“Brother to Brother” And then Some: Rodney Evans Flashes on the Harlem Renaissance
by Brandon Judell
Name three films in the last decade where the hero was intelligent, black, gay, and could paint. How about one flick with an African-American homosexual that wasn’t an offensive comedy? Well, there were a few. You’ll just have check your indie guides for hours to discover them.
Thankfully, Rodney Evans, the recipient of the Independent Feature Project‘s Gordon Parks Award for his screenplay “Brother to Brother,” has added another one to the guides by directing his acclaimed screenplay.
The story hinges on the sensitivities of Perry (Anthony Mackie), a young man thrown out of his house for getting it on with a guy in his family’s basement. Now, not only does he have to cope with his queerness and pay the rent, Perry is figuring out what it is to be black and proud. Can these two identities mesh into a happy whole? They can once the put-upon collegiate meets Bruce Nugent (Roger Robinson), a survivor of the Harlem Renaissance. Soon the wise old man’s memories of Zora Neale Hurston and Langston Hughes become Perry’s. Yes, being queer, black, and having to study doesn’t have to be a curse. Get out the party hats.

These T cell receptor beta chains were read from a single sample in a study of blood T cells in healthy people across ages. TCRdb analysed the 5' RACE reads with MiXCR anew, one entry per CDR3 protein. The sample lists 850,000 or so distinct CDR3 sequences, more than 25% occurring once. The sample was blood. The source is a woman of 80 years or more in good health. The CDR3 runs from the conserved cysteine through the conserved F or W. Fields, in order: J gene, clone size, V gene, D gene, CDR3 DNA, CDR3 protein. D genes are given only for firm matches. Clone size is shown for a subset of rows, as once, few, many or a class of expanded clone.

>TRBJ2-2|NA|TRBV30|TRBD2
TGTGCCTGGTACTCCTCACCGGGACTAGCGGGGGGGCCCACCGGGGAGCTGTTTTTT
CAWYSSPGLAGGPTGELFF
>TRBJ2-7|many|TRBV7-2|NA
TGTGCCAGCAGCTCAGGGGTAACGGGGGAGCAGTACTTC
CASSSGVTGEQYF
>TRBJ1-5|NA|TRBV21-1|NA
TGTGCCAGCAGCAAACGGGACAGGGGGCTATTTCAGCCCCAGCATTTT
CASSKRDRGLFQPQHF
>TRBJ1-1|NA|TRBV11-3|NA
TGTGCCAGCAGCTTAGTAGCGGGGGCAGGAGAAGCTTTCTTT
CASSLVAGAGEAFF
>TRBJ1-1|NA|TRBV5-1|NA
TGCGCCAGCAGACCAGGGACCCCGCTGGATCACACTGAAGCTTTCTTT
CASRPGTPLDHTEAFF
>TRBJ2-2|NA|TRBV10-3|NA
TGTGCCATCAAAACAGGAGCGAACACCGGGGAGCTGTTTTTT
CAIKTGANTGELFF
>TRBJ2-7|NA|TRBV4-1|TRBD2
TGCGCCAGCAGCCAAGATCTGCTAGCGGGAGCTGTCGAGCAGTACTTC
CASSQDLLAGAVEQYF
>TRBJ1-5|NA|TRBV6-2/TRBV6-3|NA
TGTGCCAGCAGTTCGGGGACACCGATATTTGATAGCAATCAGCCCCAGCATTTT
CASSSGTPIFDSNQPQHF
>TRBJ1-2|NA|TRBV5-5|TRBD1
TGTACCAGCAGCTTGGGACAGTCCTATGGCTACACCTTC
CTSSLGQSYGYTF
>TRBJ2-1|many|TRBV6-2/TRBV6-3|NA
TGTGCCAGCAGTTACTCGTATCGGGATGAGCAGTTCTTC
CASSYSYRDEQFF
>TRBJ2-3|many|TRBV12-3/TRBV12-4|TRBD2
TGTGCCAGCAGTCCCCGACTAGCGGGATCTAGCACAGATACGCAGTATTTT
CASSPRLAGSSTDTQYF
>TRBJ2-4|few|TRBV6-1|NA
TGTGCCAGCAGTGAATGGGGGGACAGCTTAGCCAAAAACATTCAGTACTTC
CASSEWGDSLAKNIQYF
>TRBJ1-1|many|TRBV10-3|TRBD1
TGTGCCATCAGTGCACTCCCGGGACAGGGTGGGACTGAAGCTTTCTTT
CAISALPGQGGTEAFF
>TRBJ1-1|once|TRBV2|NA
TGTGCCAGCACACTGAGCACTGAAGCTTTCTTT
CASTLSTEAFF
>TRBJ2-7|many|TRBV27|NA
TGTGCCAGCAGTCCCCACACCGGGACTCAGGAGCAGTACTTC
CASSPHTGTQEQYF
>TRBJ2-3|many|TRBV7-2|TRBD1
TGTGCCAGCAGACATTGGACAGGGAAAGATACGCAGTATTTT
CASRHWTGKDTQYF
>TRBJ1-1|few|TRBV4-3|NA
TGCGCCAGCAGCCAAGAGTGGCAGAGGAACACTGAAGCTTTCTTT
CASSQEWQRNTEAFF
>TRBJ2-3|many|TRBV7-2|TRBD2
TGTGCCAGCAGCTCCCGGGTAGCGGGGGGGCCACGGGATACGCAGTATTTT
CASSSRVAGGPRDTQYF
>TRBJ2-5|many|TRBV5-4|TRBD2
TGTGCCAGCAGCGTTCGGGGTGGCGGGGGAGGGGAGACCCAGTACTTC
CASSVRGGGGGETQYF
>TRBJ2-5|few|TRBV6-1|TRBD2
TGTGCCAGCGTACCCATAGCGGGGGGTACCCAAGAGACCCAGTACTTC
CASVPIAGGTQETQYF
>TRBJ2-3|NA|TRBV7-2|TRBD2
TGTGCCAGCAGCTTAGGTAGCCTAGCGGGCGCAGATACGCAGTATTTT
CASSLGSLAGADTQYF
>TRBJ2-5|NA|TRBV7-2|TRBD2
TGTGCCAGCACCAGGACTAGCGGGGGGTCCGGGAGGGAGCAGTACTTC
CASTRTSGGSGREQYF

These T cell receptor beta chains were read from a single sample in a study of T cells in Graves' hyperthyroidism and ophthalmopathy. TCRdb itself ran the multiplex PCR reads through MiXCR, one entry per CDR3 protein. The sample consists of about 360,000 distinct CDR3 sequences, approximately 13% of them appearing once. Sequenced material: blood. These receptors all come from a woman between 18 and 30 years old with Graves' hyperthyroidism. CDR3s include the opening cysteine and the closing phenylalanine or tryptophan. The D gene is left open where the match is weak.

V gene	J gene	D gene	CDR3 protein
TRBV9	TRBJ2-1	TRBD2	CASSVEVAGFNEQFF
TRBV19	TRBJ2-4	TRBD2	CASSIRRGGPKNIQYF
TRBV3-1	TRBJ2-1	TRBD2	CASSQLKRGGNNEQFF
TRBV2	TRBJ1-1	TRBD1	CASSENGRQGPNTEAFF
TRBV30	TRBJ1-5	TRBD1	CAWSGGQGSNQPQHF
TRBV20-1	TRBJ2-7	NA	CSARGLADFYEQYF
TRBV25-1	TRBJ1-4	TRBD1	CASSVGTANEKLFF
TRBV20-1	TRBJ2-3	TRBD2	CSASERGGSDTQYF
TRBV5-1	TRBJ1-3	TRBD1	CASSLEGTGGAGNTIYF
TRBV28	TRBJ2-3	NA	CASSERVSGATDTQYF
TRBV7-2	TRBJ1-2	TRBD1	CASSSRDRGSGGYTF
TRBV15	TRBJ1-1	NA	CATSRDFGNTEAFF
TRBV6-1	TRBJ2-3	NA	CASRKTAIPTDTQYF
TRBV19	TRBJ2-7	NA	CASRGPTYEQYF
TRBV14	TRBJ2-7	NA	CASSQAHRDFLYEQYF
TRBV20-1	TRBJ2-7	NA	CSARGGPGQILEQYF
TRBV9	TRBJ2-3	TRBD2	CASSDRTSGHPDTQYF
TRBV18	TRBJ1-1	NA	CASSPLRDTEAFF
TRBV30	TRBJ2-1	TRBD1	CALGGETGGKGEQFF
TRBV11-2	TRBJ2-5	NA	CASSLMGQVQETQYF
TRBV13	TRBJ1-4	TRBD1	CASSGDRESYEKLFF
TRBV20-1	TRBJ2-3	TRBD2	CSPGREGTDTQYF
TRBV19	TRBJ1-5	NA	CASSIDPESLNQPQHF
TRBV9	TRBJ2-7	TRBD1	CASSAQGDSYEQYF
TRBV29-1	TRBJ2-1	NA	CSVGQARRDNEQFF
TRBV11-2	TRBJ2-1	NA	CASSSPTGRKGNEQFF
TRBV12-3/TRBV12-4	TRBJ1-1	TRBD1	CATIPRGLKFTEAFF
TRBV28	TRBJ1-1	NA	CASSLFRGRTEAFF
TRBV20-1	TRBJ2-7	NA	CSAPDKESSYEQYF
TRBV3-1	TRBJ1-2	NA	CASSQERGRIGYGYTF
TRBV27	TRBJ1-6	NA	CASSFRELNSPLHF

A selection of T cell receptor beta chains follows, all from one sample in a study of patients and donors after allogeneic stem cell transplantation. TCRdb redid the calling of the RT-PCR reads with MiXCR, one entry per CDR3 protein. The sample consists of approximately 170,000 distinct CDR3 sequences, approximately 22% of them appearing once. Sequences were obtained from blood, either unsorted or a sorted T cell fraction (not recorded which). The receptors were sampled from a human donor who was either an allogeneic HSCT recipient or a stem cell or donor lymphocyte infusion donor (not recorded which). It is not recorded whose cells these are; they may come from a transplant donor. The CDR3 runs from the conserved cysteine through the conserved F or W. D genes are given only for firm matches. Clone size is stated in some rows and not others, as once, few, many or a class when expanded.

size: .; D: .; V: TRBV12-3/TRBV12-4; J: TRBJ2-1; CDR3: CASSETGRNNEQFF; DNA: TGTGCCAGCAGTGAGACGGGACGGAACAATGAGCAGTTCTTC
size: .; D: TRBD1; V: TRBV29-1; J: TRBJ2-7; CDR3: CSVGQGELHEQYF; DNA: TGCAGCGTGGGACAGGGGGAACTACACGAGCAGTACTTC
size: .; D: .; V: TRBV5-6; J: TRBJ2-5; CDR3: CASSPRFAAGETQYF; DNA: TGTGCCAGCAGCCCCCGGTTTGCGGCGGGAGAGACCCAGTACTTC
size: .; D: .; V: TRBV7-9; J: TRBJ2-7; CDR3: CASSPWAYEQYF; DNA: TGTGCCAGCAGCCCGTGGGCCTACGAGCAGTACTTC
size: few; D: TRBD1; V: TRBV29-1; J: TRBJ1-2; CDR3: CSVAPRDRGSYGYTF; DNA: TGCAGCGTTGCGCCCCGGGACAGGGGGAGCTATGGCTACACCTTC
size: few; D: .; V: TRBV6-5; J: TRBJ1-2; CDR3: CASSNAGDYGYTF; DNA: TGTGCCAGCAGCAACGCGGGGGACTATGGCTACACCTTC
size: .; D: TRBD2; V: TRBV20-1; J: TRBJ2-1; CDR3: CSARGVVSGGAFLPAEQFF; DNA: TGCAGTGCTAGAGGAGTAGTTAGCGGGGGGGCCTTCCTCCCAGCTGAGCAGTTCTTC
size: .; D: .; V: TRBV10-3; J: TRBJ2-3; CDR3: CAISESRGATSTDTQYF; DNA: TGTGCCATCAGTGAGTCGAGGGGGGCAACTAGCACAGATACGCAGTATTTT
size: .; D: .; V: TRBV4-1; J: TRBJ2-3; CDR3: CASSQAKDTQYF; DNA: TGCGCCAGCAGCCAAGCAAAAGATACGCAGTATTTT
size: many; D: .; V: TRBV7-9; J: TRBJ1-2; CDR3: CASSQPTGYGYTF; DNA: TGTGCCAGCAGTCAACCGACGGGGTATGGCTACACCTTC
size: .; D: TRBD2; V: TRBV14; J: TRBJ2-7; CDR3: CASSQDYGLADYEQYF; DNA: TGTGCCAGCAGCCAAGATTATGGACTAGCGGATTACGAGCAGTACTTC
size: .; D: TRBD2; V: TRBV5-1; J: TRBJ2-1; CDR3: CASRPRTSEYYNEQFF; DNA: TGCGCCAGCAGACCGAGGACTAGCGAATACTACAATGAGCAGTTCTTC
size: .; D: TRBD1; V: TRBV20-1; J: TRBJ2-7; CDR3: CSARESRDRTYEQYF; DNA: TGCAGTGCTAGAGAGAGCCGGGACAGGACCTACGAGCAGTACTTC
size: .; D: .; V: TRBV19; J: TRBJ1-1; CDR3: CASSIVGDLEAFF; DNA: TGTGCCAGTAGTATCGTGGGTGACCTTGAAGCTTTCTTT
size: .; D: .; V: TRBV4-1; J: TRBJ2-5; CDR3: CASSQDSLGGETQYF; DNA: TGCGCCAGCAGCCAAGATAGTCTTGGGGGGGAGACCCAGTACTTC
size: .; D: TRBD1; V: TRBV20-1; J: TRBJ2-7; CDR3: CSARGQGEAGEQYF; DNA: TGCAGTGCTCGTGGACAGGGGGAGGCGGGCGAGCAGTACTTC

To get more insight into “Brother to Brother,” indieWIRE sat down with Evans, an attractive young man, in a Greenwich Village restaurant that doesn’t serve soy milk.
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indieWIRE: Now there were sometimes when I wanted to just slap Perry and say, “Get over it, hon!”
Rodney Evans: Uh-huh. (Long silence)